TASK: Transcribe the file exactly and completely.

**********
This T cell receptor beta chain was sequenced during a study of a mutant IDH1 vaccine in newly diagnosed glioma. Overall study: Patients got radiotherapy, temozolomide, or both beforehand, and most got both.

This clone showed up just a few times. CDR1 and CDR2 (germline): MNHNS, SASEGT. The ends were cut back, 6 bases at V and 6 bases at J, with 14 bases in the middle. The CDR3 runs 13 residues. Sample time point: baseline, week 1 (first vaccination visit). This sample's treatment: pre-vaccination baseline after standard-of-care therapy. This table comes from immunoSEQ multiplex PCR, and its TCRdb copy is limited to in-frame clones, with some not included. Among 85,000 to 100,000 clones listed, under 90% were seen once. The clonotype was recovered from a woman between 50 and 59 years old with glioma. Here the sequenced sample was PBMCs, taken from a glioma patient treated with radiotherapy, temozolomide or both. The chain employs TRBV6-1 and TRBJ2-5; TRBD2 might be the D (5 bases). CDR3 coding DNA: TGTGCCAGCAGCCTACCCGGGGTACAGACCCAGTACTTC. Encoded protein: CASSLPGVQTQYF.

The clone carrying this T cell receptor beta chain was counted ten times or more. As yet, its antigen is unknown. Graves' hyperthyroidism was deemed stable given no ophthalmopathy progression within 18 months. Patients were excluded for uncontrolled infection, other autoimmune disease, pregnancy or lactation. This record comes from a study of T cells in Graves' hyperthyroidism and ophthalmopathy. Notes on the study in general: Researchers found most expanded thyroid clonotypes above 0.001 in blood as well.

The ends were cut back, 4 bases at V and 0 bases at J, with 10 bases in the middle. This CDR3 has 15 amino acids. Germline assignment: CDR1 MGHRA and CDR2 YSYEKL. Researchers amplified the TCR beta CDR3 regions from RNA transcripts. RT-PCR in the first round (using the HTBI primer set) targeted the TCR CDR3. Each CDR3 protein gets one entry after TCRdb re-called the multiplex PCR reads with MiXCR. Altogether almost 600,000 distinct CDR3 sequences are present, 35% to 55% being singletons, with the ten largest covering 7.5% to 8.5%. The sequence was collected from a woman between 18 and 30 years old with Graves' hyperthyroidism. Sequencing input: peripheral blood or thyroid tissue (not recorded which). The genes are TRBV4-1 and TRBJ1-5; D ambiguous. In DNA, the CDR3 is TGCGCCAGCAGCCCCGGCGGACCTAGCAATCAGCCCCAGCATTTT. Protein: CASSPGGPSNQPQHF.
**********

This T cell receptor beta chain was sequenced during a study of a mutant IDH1 vaccine in newly diagnosed glioma. Overall study: Patients got radiotherapy, temozolomide, or both beforehand, and most got both.

This clone showed up just a few times. CDR1 and CDR2 (germline): MNHNS, SASEGT. The ends were cut back, 6 bases at V and 6 bases at J, with 14 bases in the middle. The CDR3 runs 13 residues. Sample time point: baseline, week 1 (first vaccination visit). This sample's treatment: pre-vaccination baseline after standard-of-care therapy. This table comes from immunoSEQ multiplex PCR, and its TCRdb copy is limited to in-frame clones, with some not included. Among 85,000 to 100,000 clones listed, under 90% were seen once. The clonotype was recovered from a woman between 50 and 59 years old with glioma. Here the sequenced sample was PBMCs, taken from a glioma patient treated with radiotherapy, temozolomide or both. The chain employs TRBV6-1 and TRBJ2-5; TRBD2 might be the D (5 bases). CDR3 coding DNA: TGTGCCAGCAGCCTACCCGGGGTACAGACCCAGTACTTC. Encoded protein: CASSLPGVQTQYF.

The clone carrying this T cell receptor beta chain was counted ten times or more. As yet, its antigen is unknown. Graves' hyperthyroidism was deemed stable given no ophthalmopathy progression within 18 months. Patients were excluded for uncontrolled infection, other autoimmune disease, pregnancy or lactation. This record comes from a study of T cells in Graves' hyperthyroidism and ophthalmopathy. Notes on the study in general: Researchers found most expanded thyroid clonotypes above 0.001 in blood as well.

The ends were cut back, 4 bases at V and 0 bases at J, with 10 bases in the middle. This CDR3 has 15 amino acids. Germline assignment: CDR1 MGHRA and CDR2 YSYEKL. Researchers amplified the TCR beta CDR3 regions from RNA transcripts. RT-PCR in the first round (using the HTBI primer set) targeted the TCR CDR3. Each CDR3 protein gets one entry after TCRdb re-called the multiplex PCR reads with MiXCR. Altogether almost 600,000 distinct CDR3 sequences are present, 35% to 55% being singletons, with the ten largest covering 7.5% to 8.5%. The sequence was collected from a woman between 18 and 30 years old with Graves' hyperthyroidism. Sequencing input: peripheral blood or thyroid tissue (not recorded which). The genes are TRBV4-1 and TRBJ1-5; D ambiguous. In DNA, the CDR3 is TGCGCCAGCAGCCCCGGCGGACCTAGCAATCAGCCCCAGCATTTT. Protein: CASSPGGPSNQPQHF.